Guest post by Ken Krause, Life in the Fastpitch Lane blog
We are about halfway through the summer fastpitch softball season, which means teams are starting to find out exactly what they have. In some cases, perhaps there have been pleasant surprises – players playing above the level you thought.
In others, perhaps that worldbeater of a team you thought you had isn’t quite as good as you expected. Which means it’s time to do a little retooling to get ready for the second half.
One of the phenomena that goes along with under-performing is the ever-helpful observations and suggestions from the peanut gallery, i.e. the parents. I’m not sure exactly what they think we’re doing in the dugout, or what sort of a veil they think is placed over the field-side opening. But it’s apparent that they often mistake a player’s inability for our ability to recognize them.
So for all those who have taken on the obligation to point out the obvious, here’s a little info from inside the dugout.
Yes, we’re aware that player A is slow. You don’t have to be a WCWS winner to figure that out. We’d like her to be faster, but whether it’s nature or nurture, she’s not going to get a whole lot faster in the next three weeks. Deal with it. We have.
We are also aware that our catcher doesn’t have a very strong arm. No one taught her to throw correctly, so she has some issues. We are working on it, believe me. But until it gets better, yeah, there are going to be some stolen bases. Still, her upside outweighs her downside so take a chill pill and remember these things take time.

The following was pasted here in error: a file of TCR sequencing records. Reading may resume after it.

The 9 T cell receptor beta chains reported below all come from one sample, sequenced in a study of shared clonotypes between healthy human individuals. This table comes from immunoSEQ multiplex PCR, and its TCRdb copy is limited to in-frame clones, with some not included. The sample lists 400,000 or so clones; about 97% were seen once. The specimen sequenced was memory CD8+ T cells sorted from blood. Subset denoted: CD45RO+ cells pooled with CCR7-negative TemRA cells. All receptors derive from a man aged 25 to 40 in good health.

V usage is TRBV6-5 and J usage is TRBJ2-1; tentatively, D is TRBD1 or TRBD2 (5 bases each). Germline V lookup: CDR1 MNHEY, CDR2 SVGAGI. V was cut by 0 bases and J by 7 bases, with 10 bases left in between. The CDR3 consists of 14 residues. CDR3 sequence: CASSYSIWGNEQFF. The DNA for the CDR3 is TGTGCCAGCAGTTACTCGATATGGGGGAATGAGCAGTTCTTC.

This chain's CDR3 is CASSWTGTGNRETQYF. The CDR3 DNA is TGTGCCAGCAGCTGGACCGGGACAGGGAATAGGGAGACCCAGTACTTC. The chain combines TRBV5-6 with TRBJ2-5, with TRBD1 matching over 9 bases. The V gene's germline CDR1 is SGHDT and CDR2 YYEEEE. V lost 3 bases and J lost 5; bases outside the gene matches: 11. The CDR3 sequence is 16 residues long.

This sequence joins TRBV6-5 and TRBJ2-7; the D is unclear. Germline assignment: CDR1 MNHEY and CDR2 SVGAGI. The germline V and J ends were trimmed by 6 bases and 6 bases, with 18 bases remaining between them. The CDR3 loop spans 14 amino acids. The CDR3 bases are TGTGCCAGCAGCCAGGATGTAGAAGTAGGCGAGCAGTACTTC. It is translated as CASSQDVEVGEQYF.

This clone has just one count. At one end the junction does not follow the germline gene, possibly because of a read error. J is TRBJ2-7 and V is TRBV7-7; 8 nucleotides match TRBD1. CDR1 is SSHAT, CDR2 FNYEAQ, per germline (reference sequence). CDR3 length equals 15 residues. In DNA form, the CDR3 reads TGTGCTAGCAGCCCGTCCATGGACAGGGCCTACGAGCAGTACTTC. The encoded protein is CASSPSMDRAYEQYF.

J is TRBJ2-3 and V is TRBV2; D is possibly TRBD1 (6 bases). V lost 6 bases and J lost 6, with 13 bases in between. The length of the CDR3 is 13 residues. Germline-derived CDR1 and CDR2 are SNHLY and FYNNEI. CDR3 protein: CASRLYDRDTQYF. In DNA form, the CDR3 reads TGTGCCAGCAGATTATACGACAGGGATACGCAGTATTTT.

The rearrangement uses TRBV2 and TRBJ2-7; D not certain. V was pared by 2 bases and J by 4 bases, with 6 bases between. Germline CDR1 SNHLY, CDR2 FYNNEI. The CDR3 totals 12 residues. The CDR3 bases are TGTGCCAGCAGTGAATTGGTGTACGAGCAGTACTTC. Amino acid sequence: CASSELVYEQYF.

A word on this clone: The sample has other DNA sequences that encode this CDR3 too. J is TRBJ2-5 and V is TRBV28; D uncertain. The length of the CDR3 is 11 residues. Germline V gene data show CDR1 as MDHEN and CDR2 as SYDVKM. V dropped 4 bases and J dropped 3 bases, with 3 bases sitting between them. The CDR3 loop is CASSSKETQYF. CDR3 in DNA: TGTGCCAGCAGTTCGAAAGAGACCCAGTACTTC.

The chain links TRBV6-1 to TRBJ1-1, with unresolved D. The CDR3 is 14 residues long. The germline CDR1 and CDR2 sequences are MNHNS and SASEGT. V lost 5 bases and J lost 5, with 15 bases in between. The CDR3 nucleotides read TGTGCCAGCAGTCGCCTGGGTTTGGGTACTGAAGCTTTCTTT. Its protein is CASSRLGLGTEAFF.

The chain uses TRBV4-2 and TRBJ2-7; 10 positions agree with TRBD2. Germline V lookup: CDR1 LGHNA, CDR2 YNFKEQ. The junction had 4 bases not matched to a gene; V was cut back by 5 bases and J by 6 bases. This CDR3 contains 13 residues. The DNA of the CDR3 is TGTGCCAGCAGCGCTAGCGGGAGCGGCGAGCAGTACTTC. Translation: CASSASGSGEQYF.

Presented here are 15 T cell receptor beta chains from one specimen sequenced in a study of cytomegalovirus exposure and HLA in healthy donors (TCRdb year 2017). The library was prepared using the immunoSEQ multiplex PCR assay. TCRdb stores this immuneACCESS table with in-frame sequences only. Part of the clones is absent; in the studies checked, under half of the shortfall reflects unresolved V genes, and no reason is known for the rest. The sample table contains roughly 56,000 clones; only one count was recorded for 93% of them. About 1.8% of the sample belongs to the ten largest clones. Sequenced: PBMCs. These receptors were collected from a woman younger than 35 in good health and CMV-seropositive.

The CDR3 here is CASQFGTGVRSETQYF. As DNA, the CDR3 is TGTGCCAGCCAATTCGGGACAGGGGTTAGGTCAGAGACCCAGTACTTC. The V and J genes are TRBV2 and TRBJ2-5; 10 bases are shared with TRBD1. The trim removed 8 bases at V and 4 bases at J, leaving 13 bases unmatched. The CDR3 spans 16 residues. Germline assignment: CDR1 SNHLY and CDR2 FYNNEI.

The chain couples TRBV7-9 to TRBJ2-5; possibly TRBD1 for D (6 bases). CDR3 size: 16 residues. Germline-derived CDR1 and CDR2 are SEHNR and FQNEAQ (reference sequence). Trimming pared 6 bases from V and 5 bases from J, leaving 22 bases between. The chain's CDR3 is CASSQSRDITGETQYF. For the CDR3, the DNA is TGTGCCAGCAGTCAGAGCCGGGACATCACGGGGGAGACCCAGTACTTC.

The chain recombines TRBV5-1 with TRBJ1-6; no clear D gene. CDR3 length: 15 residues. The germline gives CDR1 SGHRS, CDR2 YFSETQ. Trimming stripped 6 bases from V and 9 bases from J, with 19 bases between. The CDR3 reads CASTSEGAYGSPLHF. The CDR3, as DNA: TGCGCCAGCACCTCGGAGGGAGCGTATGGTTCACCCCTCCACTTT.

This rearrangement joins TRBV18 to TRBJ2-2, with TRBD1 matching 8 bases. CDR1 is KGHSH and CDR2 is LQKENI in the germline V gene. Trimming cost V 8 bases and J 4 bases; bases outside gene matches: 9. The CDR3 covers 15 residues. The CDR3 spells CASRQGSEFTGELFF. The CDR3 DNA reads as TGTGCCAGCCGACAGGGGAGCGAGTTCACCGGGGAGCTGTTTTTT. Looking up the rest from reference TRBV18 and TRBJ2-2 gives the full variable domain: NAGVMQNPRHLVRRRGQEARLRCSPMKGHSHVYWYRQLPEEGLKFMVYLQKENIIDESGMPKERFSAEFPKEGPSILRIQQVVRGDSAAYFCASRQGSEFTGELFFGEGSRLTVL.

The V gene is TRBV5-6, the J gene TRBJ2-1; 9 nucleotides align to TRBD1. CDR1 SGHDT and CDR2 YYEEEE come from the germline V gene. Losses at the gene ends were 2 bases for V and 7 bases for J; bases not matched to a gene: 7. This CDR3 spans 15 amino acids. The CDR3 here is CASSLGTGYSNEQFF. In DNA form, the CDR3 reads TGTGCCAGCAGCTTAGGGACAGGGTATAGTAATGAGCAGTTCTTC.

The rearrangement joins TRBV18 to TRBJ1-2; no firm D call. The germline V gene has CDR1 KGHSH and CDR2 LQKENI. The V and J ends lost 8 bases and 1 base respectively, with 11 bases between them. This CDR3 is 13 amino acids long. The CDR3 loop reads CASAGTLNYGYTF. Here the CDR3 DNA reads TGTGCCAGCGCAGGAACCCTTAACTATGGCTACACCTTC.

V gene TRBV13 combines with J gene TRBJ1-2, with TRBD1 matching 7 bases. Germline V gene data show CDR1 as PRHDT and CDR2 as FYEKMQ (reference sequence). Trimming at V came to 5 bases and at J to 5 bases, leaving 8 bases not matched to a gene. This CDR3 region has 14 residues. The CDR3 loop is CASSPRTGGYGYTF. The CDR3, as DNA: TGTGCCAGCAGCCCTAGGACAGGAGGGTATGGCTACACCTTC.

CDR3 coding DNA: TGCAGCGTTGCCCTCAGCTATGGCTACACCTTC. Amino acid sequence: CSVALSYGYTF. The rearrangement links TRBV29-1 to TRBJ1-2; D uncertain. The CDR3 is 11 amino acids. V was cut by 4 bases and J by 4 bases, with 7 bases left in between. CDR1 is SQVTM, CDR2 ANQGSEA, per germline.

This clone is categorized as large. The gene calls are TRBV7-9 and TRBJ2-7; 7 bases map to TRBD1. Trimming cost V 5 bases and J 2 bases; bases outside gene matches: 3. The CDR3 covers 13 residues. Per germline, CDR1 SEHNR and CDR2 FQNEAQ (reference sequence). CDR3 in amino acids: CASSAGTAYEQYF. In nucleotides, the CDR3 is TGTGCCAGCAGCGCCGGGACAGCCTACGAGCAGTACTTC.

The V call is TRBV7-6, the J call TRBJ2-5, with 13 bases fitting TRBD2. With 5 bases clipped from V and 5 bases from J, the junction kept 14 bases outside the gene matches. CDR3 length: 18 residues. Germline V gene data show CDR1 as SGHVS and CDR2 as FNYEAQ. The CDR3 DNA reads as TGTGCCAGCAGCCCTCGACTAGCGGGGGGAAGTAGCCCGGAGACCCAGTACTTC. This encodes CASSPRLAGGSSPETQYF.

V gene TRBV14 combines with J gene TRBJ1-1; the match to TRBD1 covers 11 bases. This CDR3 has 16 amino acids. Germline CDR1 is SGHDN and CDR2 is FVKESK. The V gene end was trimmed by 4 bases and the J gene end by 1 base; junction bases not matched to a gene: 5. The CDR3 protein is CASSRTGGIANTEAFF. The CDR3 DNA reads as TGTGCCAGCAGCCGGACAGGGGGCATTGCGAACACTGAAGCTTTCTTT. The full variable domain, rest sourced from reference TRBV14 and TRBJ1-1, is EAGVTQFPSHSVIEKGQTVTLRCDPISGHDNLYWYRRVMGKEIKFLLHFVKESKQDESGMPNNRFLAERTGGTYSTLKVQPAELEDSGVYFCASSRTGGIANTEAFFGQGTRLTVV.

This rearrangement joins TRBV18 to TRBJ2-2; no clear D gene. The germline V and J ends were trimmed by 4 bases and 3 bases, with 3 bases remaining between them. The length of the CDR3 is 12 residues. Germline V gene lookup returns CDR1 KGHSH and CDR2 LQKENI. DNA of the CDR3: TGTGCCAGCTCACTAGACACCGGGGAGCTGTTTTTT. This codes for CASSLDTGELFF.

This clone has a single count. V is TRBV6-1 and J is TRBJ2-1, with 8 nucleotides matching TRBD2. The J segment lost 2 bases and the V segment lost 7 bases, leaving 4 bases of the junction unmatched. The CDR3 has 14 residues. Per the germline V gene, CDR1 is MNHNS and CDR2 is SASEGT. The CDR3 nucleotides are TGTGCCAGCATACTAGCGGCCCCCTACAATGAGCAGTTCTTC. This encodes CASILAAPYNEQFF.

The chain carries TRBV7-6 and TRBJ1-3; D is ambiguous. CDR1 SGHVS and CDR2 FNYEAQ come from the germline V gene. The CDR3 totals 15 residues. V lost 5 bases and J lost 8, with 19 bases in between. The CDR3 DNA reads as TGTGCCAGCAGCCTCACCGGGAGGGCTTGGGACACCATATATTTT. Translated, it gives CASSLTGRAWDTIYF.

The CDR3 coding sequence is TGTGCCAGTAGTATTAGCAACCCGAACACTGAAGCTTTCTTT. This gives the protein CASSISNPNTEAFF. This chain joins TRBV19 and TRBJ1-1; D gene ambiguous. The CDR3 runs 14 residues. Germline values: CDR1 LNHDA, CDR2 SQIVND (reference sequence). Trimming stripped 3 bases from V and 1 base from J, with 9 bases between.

It’s no surprise to us that we have a couple of hitters who are struggling. We wish they would’ve taken hitting lessons like we asked back in the fall, but it didn’t happen. So they’re struggling now.
We’re doing the best we can to get some production out of them. Sure, we could just not let them hit – some coaches certainly wouldn’t – but they didn’t sign up to sit on the bench all season. But until they put in the work, we’ll try to minimize the damage. No need to keep harping on it.
Oh, you noticed our pitchers are getting rocked by the better teams? Us too. Doesn’t exactly make us happy, but they are who they are. Hopefully their pitching coaches can get them back on track. In the meantime all we can do is put our fastest outfielders out there and do the best we can.
The same goes for the easy popups and fly balls we’re dropping, the bunts we’re not dropping, the third strikes we’re watching, the ground balls we’re booting and the throws that are going all over the place.
We see them too, and we’re not happy about them. (By the way, some of those are being committed by your kid.) No one goes onto the field hoping to fail. It just happens. It’s not that we don’t practice succeeding at these things – we do it all the time, sometimes for hours on end. But no matter how much we practice it still seems to happen.
Just remember that they’re still kids, and still learning. And in our sport there is a lot to learn. We’re addressing issues as they come up but Rome wasn’t built in a day and neither are championship-caliber players.
So sit back and enjoy the ride. Remember we see it all. We just can’t fix it all, at least not in a day or two.
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